Busting Myths About Human Nature

Race, monogamy, and other lies they told you.

Men and Women Are the Same Species!

Similarities between the sexes can be as important as differences.

OK, we all know that men and women do not always see eye to eye. We can have different goals, desires, ideas and actions … sometimes. Other times, we are very much in synch. If you stop and think a bit about biology, it turns out that men and women are a lot more similar than most of us realize. In this blog post, I am going to suggest that sometimes focusing on the similarities (or better put, the "overlaps") between males and females can help us towards a better understanding of where behavioral differences actually come from.

First, let's acknowledge the core differences in biology between males and females. These are evolutionarily, and practically, important and they do matter. Females have babies (gestate and give birth) and lactate, and males do not.  Males are, on average, about 10 to 15 percent larger than females and tend to have greater upper body strength. Males’ brains grow for a bit longer and are a bit larger than females. But remember, as long as it is a healthy human brain (anywhere between 1,000 and 2,000 cubic centimeters) size does not relate to function. There are also some skeletal differences between men and women due to childbirth (wider pelvis) and male size/musculature (more rugged developments on male bones).  Most of you reading this already know these differences … but do you know about the similarities?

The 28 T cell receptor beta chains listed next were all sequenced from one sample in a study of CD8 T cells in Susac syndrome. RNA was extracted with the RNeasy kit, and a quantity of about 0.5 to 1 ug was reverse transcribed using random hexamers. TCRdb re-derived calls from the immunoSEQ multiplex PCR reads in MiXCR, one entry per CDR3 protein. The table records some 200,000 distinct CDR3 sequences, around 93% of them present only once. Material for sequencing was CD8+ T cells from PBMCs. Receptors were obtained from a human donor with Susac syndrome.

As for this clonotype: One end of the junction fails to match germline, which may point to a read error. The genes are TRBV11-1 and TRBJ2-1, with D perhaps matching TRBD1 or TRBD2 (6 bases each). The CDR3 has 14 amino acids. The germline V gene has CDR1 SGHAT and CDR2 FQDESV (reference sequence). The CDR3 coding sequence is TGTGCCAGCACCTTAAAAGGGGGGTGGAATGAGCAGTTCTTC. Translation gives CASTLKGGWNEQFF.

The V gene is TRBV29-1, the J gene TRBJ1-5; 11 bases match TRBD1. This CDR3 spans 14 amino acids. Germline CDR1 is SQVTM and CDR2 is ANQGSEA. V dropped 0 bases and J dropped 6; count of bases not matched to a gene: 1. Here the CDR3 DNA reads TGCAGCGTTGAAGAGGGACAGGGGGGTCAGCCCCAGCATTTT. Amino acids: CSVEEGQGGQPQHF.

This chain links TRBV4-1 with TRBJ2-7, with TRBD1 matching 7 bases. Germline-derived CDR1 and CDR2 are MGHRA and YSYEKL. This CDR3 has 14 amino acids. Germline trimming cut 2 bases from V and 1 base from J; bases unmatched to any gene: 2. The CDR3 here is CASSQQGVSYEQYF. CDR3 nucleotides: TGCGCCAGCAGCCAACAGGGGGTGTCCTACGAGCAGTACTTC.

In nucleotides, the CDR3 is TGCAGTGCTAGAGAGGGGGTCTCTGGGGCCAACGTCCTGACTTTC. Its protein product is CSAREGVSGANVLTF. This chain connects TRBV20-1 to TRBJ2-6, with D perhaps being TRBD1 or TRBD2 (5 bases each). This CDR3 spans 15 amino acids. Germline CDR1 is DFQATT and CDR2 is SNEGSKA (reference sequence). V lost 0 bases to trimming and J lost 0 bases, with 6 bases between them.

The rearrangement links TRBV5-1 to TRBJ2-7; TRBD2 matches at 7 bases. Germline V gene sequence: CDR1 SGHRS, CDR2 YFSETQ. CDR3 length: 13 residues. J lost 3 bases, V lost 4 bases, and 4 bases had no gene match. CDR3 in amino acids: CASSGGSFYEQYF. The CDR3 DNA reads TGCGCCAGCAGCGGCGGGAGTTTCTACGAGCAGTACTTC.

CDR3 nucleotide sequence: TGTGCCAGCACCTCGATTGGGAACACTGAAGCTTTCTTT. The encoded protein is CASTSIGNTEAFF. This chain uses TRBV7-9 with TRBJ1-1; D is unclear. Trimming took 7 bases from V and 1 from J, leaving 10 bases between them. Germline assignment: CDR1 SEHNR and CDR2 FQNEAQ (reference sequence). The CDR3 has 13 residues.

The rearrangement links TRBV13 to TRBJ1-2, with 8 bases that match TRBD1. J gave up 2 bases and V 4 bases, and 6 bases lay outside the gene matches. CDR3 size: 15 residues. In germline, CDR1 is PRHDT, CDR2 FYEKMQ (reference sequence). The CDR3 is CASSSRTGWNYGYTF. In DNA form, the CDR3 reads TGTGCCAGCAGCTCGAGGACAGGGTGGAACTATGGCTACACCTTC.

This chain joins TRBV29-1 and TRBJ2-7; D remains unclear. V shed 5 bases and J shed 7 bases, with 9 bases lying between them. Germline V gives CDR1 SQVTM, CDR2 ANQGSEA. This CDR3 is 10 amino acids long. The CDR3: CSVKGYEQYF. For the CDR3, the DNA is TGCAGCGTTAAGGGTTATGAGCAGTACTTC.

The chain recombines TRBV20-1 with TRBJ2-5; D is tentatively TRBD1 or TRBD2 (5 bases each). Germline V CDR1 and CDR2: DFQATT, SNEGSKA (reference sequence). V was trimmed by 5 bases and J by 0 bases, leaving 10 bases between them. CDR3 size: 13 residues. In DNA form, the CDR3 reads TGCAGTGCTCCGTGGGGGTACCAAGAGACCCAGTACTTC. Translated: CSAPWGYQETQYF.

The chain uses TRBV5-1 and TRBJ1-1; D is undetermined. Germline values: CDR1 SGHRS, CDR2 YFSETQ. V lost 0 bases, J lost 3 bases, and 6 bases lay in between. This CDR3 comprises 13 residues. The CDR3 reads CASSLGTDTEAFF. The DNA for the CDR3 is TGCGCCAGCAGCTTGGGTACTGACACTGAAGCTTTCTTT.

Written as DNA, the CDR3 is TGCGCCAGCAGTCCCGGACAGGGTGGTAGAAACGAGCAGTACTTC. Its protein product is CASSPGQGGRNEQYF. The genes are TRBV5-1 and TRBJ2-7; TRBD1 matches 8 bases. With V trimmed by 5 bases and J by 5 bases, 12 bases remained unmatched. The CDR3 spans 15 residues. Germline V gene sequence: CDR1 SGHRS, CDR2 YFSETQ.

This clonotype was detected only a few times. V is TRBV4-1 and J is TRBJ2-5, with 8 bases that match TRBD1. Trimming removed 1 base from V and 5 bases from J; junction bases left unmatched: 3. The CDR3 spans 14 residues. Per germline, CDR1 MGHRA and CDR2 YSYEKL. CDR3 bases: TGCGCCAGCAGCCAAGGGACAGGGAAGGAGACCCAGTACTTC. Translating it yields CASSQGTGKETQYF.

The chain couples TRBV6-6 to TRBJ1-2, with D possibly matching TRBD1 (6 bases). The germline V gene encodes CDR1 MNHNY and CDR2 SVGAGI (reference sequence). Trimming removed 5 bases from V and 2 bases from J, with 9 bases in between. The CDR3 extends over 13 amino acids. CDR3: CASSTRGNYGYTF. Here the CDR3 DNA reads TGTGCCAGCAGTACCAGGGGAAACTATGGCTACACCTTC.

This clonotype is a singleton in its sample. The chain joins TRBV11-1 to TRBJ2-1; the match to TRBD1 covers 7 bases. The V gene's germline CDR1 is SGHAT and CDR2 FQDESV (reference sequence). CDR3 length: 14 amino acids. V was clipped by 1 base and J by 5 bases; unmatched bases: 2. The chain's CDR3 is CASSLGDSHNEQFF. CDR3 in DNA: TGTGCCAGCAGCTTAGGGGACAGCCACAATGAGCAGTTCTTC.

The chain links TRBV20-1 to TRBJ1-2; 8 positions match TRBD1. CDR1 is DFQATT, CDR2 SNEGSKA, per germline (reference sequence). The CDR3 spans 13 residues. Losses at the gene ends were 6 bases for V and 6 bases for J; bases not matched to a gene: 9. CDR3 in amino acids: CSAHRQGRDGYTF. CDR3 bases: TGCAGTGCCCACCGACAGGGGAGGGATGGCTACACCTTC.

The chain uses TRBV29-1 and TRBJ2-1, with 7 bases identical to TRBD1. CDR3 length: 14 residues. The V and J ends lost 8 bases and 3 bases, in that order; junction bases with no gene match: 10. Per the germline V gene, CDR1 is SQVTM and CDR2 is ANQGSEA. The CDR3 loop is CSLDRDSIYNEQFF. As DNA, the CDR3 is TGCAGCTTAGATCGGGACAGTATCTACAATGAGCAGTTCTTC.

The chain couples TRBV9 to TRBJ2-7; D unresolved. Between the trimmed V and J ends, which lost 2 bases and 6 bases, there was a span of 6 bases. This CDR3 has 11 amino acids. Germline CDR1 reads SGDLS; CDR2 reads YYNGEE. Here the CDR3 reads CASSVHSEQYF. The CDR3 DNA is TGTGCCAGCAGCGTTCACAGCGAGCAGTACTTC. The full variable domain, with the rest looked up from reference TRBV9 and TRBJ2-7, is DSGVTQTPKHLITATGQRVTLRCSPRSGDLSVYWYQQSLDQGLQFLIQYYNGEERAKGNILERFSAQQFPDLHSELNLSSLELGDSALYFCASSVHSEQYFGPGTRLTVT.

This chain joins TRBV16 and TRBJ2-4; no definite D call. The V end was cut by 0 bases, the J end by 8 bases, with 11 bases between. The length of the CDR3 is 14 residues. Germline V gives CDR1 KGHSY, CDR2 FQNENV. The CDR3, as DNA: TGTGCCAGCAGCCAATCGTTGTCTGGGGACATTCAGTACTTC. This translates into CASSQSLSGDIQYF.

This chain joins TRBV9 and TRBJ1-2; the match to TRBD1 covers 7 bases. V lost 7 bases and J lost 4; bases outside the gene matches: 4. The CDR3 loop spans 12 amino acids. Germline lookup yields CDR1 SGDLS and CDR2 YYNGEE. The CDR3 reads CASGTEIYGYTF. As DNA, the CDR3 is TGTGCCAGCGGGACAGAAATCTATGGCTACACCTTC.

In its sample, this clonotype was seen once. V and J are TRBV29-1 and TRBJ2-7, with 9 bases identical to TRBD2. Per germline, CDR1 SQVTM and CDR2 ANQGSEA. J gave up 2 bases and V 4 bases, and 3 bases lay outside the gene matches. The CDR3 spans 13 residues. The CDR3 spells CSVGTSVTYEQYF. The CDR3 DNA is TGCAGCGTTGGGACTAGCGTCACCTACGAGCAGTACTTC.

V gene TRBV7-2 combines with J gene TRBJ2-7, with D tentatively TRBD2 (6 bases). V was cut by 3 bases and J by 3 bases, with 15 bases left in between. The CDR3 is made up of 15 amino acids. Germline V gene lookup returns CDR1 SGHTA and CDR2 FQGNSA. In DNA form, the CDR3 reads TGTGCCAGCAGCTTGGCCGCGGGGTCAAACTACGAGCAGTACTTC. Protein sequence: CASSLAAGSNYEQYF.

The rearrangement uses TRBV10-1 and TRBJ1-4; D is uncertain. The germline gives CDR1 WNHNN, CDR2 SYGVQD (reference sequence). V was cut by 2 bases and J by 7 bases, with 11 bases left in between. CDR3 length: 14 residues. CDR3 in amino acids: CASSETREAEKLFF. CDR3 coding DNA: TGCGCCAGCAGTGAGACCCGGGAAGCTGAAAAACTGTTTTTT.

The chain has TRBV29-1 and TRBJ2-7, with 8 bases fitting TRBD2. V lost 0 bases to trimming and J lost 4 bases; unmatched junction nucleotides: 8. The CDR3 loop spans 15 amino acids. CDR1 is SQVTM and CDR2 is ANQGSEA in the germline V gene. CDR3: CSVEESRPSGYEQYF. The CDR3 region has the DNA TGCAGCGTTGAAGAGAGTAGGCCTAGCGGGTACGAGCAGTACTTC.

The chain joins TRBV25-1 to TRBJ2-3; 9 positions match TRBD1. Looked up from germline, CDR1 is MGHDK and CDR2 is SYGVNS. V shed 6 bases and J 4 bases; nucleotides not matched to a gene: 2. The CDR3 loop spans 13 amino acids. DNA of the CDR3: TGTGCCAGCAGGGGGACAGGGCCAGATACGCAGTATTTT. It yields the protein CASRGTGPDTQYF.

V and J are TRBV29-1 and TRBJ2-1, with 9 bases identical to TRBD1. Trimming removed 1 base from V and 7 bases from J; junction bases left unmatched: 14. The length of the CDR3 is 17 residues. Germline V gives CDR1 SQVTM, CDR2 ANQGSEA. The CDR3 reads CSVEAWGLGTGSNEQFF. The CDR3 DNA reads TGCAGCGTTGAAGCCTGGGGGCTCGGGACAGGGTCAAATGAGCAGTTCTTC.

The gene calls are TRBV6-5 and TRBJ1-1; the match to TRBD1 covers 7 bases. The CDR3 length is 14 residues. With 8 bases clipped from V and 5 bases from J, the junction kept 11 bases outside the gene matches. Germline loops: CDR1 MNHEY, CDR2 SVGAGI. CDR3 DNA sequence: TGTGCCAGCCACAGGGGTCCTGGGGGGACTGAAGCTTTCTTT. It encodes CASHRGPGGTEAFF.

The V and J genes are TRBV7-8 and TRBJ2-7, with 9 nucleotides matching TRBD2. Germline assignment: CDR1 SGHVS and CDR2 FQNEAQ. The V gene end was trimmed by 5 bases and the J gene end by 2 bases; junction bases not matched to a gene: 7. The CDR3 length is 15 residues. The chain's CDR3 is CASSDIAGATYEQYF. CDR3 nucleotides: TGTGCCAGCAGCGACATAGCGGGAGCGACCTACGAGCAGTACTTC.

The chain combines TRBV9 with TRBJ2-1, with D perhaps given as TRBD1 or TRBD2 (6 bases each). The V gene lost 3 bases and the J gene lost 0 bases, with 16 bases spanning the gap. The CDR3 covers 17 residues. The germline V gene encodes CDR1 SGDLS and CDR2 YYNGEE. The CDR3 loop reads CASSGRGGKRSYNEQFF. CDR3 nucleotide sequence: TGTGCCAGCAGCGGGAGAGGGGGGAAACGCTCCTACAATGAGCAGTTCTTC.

Our hormones are the same. They function the same ways and we all have the same hormones … there are no “male” or “female” hormones. There is some important variation in hormone levels and patterns, and there are some differences in how the hormones interact with male and female bodies. On average, men tend to have a higher resting levels of some androgens (like testosterone), and females may have higher levels of certain reproductive hormones like Follicle Stimulating Hormone or Estradiol at certain times in their menstrual cycles. However, these same reproductive hormones also work in men and are involved in the process of sperm production. There is substantial overlap in the process and patterns of our entire endocrine system.

Our brains are the same. Aside from the slight size differences and the possibility of some differences in an area called the straight gyrus, there are no reliably and repeatedly demonstrated morphological brain differences between the sexes. Now, this is not to say that there is not a great deal of variation in brains across our species or that in some cases adult males’ and females’ brains can react differently to stimulus; there is a lot of variation in neurological structure and probably some in function … but it is primarily across individuals, not sexes.

Genitals? Most people think that male and female genitals are about as different as can be: penis = male and vagina = female. But even this basic dichotomy is not really correct: the genitals emerge from the same mass of embryonic tissue. For the first six weeks of development the tissue masses develop identically.  At about six to seven weeks, depending on whether the fetus has XX or XY chromosomes (usually), the tissues start to differentiate. One part of the tissues begins to form the clitoris or penis and another forms the labia or scrotum. Another area begins to form into either the testes or the ovaries. This means that physiologically, male and female genitals are made of the same stuff and work in similar ways.